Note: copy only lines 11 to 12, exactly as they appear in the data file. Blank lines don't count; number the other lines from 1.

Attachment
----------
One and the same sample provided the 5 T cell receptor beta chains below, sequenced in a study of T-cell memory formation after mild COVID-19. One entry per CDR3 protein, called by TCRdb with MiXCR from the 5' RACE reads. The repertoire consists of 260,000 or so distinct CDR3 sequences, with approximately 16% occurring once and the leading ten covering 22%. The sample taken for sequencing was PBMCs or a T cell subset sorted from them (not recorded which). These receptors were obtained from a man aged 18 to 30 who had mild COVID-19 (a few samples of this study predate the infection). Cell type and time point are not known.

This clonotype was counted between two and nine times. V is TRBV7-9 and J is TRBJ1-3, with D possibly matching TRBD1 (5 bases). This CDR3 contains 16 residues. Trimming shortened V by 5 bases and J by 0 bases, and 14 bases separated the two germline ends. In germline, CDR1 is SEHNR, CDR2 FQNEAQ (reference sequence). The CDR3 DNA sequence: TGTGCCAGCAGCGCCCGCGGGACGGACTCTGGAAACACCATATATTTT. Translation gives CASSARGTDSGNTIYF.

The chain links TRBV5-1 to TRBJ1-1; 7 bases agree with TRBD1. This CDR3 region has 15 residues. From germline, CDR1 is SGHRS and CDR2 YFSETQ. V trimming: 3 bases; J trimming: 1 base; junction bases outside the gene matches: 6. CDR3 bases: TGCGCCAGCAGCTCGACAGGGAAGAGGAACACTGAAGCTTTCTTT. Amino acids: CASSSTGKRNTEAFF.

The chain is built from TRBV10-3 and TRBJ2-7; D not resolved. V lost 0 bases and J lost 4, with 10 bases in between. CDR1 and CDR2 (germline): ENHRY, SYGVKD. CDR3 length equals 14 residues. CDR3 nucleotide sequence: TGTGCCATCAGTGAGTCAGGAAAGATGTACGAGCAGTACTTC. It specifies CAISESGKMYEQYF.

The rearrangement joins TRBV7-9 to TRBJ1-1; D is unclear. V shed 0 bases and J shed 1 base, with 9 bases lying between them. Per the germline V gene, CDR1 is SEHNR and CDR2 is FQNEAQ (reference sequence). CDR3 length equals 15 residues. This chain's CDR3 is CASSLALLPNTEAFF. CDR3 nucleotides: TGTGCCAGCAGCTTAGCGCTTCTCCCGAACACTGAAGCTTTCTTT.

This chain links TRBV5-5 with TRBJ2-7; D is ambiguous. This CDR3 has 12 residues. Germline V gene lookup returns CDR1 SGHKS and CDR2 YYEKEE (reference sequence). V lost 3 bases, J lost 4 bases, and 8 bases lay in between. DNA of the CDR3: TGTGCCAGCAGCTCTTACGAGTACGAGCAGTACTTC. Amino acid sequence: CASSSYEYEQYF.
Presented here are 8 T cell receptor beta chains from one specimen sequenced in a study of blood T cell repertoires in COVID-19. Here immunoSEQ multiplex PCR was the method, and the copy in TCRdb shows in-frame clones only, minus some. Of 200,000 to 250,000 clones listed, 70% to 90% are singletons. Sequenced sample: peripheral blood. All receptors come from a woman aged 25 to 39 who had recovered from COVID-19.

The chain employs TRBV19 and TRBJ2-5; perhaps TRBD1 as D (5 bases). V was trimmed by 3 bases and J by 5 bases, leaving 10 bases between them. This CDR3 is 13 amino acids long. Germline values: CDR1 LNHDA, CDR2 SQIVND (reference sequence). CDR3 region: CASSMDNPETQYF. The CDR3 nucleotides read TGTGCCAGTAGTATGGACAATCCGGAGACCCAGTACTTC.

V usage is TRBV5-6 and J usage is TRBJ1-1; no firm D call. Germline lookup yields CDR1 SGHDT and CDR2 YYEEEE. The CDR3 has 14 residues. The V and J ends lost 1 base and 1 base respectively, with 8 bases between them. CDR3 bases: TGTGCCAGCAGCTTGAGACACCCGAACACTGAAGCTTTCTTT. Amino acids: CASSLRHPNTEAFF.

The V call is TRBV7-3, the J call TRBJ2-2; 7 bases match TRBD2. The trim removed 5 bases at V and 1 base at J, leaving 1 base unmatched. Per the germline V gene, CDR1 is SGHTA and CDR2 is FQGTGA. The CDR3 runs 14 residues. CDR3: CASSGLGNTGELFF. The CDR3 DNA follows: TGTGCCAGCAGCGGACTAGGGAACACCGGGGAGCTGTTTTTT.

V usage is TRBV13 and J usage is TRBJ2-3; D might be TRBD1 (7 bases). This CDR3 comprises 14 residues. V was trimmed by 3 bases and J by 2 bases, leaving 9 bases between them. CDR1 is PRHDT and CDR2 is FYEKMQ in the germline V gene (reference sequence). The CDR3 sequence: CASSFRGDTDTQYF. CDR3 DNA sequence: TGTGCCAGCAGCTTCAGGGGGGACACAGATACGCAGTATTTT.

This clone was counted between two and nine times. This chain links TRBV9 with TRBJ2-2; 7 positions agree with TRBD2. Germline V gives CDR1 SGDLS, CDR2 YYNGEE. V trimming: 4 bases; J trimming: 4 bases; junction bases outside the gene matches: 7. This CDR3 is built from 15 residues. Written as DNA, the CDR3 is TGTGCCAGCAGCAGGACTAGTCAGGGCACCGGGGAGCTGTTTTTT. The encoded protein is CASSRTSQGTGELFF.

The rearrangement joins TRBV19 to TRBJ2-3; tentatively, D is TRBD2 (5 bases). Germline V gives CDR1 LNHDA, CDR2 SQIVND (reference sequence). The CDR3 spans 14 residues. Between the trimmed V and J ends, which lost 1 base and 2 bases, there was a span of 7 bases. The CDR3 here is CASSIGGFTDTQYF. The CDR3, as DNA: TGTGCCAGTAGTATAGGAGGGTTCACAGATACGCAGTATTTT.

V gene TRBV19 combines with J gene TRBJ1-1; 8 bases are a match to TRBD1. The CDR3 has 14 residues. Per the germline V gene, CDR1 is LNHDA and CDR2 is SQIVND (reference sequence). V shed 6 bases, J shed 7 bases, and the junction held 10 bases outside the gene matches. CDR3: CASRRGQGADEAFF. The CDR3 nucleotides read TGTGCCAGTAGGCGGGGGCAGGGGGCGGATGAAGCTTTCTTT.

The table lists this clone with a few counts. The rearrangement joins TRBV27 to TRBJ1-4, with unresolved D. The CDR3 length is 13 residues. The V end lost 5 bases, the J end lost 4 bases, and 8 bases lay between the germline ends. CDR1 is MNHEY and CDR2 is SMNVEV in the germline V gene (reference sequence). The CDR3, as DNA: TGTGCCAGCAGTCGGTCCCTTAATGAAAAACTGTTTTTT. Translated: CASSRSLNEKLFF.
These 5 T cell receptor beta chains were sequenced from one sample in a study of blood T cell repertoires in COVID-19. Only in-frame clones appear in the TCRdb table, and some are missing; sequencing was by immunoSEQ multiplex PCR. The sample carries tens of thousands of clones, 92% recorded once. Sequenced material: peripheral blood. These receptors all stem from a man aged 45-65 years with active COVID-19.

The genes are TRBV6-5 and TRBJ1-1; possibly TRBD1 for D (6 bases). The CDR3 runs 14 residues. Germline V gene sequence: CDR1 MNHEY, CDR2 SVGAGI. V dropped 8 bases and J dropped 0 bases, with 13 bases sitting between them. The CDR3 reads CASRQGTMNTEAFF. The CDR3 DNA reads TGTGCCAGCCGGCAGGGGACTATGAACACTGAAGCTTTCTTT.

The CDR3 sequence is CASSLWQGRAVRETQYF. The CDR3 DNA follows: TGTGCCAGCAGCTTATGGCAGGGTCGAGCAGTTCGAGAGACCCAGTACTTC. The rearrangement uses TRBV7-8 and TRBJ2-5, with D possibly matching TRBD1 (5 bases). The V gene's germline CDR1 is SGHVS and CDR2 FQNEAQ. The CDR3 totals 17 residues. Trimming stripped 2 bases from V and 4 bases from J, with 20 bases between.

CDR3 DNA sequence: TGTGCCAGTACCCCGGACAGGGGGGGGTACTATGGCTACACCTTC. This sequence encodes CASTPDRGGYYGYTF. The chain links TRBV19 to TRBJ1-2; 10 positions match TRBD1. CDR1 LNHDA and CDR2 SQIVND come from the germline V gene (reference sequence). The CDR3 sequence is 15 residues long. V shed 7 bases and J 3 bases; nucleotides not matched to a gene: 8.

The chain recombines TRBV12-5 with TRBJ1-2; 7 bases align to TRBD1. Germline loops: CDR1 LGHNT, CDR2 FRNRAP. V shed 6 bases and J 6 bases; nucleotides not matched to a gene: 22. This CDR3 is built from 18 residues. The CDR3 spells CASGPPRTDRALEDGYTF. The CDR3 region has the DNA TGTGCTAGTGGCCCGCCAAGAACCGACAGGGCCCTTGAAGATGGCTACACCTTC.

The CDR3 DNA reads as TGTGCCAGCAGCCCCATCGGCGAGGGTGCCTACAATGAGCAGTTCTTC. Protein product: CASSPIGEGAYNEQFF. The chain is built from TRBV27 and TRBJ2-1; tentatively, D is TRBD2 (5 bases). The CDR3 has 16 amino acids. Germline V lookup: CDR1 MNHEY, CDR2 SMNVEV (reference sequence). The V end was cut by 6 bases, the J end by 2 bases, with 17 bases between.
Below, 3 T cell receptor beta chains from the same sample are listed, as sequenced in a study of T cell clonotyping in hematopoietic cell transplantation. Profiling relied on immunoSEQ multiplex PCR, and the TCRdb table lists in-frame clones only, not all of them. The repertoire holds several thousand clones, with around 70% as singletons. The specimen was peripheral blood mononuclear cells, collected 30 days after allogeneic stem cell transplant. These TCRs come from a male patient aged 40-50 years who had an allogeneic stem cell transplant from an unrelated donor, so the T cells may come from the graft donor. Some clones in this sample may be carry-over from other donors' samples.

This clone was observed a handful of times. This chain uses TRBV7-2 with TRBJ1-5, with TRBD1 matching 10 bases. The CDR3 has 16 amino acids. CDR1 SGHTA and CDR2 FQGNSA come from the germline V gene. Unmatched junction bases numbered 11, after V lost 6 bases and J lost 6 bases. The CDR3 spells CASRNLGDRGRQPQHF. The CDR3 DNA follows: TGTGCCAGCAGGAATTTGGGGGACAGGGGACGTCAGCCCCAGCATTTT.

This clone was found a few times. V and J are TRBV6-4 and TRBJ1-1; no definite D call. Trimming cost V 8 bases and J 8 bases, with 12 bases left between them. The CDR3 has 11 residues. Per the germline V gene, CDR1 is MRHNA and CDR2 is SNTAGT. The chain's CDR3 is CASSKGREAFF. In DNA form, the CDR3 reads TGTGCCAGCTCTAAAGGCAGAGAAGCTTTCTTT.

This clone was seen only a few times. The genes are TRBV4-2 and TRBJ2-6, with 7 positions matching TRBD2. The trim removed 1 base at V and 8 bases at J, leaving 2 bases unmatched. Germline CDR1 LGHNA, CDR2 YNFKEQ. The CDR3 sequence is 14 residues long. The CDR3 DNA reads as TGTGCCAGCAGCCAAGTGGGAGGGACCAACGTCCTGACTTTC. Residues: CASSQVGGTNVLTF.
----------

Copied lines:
V usage is TRBV13 and J usage is TRBJ2-3; D might be TRBD1 (7 bases). This CDR3 comprises 14 residues. V was trimmed by 3 bases and J by 2 bases, leaving 9 bases between them. CDR1 is PRHDT and CDR2 is FYEKMQ in the germline V gene (reference sequence). The CDR3 sequence: CASSFRGDTDTQYF. CDR3 DNA sequence: TGTGCCAGCAGCTTCAGGGGGGACACAGATACGCAGTATTTT.

This clone was counted between two and nine times. This chain links TRBV9 with TRBJ2-2; 7 positions agree with TRBD2. Germline V gives CDR1 SGDLS, CDR2 YYNGEE. V trimming: 4 bases; J trimming: 4 bases; junction bases outside the gene matches: 7. This CDR3 is built from 15 residues. Written as DNA, the CDR3 is TGTGCCAGCAGCAGGACTAGTCAGGGCACCGGGGAGCTGTTTTTT. The encoded protein is CASSRTSQGTGELFF.